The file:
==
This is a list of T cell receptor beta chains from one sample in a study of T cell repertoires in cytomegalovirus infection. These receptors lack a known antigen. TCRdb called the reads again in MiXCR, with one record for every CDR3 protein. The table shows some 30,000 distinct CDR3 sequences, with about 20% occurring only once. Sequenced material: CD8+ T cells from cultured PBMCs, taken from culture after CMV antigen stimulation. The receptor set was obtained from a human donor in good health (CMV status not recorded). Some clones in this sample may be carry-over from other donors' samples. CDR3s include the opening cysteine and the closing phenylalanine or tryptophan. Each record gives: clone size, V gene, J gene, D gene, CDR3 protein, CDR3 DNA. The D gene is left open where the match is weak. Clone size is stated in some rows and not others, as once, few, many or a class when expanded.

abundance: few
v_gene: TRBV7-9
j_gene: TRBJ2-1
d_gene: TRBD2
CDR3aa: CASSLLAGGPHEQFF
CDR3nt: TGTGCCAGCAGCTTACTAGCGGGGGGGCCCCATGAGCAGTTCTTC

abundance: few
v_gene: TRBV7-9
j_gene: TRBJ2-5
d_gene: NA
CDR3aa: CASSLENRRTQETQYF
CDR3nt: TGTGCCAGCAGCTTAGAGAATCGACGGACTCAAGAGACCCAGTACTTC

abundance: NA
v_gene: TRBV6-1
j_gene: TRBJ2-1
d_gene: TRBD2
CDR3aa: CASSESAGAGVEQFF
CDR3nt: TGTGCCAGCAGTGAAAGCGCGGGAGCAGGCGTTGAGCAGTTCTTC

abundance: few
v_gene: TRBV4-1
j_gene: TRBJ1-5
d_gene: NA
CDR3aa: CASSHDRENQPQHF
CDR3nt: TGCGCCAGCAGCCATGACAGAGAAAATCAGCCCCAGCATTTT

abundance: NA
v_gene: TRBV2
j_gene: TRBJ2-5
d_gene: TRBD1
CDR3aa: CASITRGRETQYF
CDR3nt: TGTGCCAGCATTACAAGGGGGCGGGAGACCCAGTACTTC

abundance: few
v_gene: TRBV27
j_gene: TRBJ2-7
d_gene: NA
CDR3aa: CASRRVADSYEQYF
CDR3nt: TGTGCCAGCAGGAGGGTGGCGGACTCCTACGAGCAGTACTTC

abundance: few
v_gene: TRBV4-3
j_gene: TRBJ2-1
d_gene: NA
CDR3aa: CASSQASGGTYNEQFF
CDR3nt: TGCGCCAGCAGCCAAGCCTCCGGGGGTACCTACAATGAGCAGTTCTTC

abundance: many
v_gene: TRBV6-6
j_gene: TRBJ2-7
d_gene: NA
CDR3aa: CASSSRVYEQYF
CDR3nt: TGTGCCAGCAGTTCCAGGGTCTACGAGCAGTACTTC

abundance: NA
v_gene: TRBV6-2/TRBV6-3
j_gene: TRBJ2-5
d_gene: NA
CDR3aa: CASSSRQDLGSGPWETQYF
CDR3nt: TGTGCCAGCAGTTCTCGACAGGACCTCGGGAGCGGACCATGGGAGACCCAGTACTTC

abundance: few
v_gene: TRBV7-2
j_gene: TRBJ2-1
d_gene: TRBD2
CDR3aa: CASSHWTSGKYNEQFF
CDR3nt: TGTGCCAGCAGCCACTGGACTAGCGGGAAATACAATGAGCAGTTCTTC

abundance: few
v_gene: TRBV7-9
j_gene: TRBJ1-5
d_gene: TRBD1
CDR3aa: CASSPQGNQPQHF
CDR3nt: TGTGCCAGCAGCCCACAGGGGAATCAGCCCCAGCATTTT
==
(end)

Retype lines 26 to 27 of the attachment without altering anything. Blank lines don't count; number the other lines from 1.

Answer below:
abundance: NA
v_gene: TRBV2